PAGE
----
Born on August 19, 1920, in Lubuagan, Kalinga, Magdalena Leones had no clue that she will later become a secret agent for the United States Army Forces in the Philippines. She was 22 years old and working as a teacher and preparing to become a nun before the outbreak of World War II.
On May 6, 1942, she was arrested and imprisoned with her fellow missionaries in Japanese concentration camps. There, she witnessed how completely innocent individuals were dealt with and how they lived in constant fear. Seven months later, she was released, and during that time she learned how to speak the Japanese language, Nippongo.
Using her free will, she joined the guerrillas and became an intelligence officer for the United States Army Forces in the Philippines-Northern Luzon (USAFIP-NL).
Operating most of herself, Corporal Leones penetrated behind enemy lines, exchanging information with resistance leaders, bringing medical supplies and, above all, collecting information on dispositions and enemy installation.
She also documented the names of enemy ships anchored in La Union, Philippines, along with their contents as well as the names of their captains.
Leones was arrested 3 times by Japanese forces but she always escaped and continued her activities. Leones utilized her vital skills to protect the lives of Filipinos by being a translator between the Filipino and Japanese forces. She once saved a group of Filipino evacuees by explaining to the Japanese military that they had just attended a wedding.
Leones continued to work as a spy for the Americans, obtaining radio parts in the Philippines that allowed continued communications with General Douglas MacArthur which led to the landings in Leyte and the eventual recapture of the Philippines in October 1944. Her heroic actions saved millions of lives through the intel she achieved.
After the war, on October 22, 1945, Lt. General O.W. Griswold of the U.S. Army awarded Corporal Magdalena Leones the Silver Star medal - the third highest American military decoration awarded for "gallantry in action against an enemy of the United States."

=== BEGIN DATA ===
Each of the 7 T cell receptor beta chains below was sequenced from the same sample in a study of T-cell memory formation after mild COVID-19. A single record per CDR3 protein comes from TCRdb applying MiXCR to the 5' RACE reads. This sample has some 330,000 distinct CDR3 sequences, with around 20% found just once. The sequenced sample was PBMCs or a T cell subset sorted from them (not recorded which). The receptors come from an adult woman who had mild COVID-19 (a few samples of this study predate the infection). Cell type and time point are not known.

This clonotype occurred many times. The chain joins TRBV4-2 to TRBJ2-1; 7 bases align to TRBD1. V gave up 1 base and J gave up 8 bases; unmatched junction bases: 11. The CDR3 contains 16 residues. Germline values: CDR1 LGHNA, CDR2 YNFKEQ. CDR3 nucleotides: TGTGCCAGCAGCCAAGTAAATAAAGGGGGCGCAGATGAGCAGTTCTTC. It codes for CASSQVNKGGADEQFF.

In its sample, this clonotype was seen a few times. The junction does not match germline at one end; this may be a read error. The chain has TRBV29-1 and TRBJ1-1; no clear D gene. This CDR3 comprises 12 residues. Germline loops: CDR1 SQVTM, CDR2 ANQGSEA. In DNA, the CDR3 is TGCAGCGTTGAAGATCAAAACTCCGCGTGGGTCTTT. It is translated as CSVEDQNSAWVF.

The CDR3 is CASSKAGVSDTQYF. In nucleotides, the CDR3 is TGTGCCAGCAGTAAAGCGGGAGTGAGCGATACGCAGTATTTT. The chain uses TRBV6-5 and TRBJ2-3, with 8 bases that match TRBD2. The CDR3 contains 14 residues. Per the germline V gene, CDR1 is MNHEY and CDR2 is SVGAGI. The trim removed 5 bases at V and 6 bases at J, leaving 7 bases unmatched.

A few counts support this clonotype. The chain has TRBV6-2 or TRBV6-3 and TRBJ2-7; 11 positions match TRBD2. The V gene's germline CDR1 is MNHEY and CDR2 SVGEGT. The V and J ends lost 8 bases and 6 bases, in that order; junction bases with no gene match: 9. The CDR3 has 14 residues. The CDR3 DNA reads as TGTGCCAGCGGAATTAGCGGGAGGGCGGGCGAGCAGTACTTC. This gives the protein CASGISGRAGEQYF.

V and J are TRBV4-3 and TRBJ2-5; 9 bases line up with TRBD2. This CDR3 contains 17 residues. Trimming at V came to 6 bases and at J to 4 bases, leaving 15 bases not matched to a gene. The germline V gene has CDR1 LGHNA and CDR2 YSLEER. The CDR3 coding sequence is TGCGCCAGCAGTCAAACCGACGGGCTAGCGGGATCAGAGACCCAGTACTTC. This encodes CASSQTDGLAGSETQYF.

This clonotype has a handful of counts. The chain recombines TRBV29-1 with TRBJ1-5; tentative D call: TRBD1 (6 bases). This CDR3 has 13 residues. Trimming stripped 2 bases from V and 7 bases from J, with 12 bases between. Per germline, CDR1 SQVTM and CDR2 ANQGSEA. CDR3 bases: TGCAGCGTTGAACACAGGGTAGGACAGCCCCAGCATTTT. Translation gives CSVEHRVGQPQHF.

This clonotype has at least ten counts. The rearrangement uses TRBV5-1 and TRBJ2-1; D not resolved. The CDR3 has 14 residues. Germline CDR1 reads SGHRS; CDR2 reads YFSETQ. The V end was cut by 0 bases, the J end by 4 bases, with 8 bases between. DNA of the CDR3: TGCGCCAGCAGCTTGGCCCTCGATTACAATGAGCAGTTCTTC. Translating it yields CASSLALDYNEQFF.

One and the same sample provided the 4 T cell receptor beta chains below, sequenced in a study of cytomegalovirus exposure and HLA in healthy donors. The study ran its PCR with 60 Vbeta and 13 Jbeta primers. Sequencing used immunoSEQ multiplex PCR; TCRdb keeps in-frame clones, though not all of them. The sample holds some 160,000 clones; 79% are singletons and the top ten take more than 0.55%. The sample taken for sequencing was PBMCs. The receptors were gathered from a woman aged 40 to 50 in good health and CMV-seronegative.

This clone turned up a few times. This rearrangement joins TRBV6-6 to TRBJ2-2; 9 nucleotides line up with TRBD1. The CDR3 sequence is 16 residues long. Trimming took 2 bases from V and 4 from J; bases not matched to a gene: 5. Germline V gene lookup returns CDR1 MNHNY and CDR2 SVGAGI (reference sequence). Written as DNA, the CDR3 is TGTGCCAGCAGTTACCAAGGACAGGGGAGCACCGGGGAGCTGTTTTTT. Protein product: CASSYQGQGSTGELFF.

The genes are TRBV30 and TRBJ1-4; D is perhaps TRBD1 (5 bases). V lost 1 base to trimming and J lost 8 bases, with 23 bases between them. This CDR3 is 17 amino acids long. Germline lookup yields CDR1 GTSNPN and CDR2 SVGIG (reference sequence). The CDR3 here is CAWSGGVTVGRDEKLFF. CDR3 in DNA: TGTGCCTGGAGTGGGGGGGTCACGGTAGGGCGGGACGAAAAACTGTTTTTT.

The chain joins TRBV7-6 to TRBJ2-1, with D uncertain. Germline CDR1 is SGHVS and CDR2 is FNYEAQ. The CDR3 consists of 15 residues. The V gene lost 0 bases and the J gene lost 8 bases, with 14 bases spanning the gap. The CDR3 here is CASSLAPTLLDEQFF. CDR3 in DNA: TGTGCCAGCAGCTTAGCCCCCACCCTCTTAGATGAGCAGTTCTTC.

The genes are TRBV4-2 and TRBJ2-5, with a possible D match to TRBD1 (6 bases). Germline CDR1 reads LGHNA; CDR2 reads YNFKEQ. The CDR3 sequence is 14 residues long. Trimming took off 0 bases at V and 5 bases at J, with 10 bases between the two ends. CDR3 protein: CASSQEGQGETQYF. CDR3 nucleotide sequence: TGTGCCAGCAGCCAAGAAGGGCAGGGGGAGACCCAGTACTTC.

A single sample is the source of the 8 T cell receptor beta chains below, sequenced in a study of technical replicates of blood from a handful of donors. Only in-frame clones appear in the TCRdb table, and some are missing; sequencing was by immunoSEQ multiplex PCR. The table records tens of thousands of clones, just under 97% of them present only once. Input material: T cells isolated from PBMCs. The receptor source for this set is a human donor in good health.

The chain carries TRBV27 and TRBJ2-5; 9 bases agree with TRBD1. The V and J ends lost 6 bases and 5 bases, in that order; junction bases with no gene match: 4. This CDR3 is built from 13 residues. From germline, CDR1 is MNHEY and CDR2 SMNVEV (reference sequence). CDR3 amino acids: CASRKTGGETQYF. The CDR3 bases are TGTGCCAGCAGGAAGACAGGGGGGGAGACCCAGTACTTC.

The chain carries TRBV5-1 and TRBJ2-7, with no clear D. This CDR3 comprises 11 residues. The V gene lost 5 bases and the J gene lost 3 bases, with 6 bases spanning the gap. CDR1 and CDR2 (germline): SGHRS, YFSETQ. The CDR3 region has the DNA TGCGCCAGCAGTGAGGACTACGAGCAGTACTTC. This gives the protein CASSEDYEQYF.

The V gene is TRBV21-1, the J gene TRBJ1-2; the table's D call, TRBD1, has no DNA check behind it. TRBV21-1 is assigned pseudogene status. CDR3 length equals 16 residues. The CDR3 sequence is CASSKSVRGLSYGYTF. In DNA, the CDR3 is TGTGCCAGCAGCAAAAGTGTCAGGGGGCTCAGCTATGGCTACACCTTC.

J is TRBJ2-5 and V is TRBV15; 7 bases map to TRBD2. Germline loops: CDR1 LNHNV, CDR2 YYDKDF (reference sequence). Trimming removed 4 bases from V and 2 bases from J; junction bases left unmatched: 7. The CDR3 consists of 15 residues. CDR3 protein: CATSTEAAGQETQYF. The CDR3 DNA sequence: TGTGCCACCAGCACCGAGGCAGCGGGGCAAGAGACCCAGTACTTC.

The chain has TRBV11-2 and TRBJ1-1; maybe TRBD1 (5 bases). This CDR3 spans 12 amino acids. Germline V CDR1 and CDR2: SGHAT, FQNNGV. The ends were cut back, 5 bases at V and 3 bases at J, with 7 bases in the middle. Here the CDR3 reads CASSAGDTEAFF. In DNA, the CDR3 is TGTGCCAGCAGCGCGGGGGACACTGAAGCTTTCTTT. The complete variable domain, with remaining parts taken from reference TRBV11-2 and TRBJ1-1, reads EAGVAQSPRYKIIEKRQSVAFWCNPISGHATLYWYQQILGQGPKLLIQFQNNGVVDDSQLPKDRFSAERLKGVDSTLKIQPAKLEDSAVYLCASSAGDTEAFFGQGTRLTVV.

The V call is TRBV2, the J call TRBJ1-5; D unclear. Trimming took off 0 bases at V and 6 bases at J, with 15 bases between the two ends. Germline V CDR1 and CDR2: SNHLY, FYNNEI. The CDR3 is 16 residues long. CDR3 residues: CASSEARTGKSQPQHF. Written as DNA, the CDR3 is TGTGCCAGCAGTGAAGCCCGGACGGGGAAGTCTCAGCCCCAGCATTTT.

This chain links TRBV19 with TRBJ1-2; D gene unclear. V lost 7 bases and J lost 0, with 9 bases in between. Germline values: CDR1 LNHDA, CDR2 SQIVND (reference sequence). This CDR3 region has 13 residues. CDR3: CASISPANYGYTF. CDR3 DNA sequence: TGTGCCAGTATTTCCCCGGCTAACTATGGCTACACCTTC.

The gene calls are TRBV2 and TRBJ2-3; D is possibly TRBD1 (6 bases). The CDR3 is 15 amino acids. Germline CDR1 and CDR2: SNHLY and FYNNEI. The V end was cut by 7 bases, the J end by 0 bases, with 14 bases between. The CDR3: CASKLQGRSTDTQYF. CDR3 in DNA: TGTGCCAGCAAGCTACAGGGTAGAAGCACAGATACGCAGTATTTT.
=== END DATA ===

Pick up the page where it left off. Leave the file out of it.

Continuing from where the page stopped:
Her Silver Star citation reads:
The President of the United States of America, authorized by Act of Congress July 9, 1918, takes pleasure in presenting the Silver Star to Corporal Magdalena Leones, United States Army, for gallantry in action as Special Agent, U.S. Army Force in the Philippines, North Luzon, in action at Luzon, Philippine Islands, from 27 February 1944 to 26 September 1944. During the period cited, Corporal Leones repeatedly risked her life to carry important intelligence data, vital radio parts and medical supplies through heavily garrisoned enemy-held territory. Although she knew that detection by the enemy would result in torture and execution, Corporal Leones fearlessly continued her perilous missions between guerrilla forces throughout Luzon with notable success. Through her intrepidity and skill as a special agent, Corporal Leones contributed materially to the early liberation of the Philippine Islands.
She was the only Asian woman awarded the Silver Star during World War ll.
She later maintained a low profile after the war and moved to California in 1969 where she worked as a clerk before dying peacefully in June 2016 in California at the age of 95.
Leones was honored by the San Francisco Board of Supervisors.
"We are diminished by the passing of Corporal Magdalena Leones, Silver Star Filipina World War II veteran - the only Asian to receive this honor," Supervisor Jane Kim told NBC News. "Corporal Leones has paved the way for many women that are breaking barriers in every arena. I look forward to her story and the story of the 250,000 Filipino World War II veterans being told for all to remember."
The Philippine Veterans Affairs Office (PVAO) approved her burial at the Libingan ng mga Bayani and also asserted that Leone's life is a "testament that women are also capable of defending our motherland."